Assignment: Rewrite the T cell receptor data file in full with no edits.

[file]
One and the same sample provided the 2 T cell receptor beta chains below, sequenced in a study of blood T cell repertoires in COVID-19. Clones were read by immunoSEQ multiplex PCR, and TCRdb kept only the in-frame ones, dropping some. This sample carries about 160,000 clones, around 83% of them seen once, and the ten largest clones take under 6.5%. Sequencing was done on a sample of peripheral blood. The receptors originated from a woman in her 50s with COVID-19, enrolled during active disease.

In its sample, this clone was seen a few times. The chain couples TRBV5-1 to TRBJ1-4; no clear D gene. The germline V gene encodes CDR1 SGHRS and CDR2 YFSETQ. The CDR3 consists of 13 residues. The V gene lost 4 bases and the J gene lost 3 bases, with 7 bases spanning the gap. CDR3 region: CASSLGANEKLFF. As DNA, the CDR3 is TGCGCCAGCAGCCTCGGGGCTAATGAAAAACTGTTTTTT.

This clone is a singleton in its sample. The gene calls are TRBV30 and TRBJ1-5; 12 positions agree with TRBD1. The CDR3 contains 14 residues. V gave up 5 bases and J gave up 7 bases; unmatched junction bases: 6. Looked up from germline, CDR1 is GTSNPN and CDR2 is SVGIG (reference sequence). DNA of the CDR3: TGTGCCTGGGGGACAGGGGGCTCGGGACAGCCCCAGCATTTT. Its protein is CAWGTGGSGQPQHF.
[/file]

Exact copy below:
One and the same sample provided the 2 T cell receptor beta chains below, sequenced in a study of blood T cell repertoires in COVID-19. Clones were read by immunoSEQ multiplex PCR, and TCRdb kept only the in-frame ones, dropping some. This sample carries about 160,000 clones, around 83% of them seen once, and the ten largest clones take under 6.5%. Sequencing was done on a sample of peripheral blood. The receptors originated from a woman in her 50s with COVID-19, enrolled during active disease.

In its sample, this clone was seen a few times. The chain couples TRBV5-1 to TRBJ1-4; no clear D gene. The germline V gene encodes CDR1 SGHRS and CDR2 YFSETQ. The CDR3 consists of 13 residues. The V gene lost 4 bases and the J gene lost 3 bases, with 7 bases spanning the gap. CDR3 region: CASSLGANEKLFF. As DNA, the CDR3 is TGCGCCAGCAGCCTCGGGGCTAATGAAAAACTGTTTTTT.

This clone is a singleton in its sample. The gene calls are TRBV30 and TRBJ1-5; 12 positions agree with TRBD1. The CDR3 contains 14 residues. V gave up 5 bases and J gave up 7 bases; unmatched junction bases: 6. Looked up from germline, CDR1 is GTSNPN and CDR2 is SVGIG (reference sequence). DNA of the CDR3: TGTGCCTGGGGGACAGGGGGCTCGGGACAGCCCCAGCATTTT. Its protein is CAWGTGGSGQPQHF.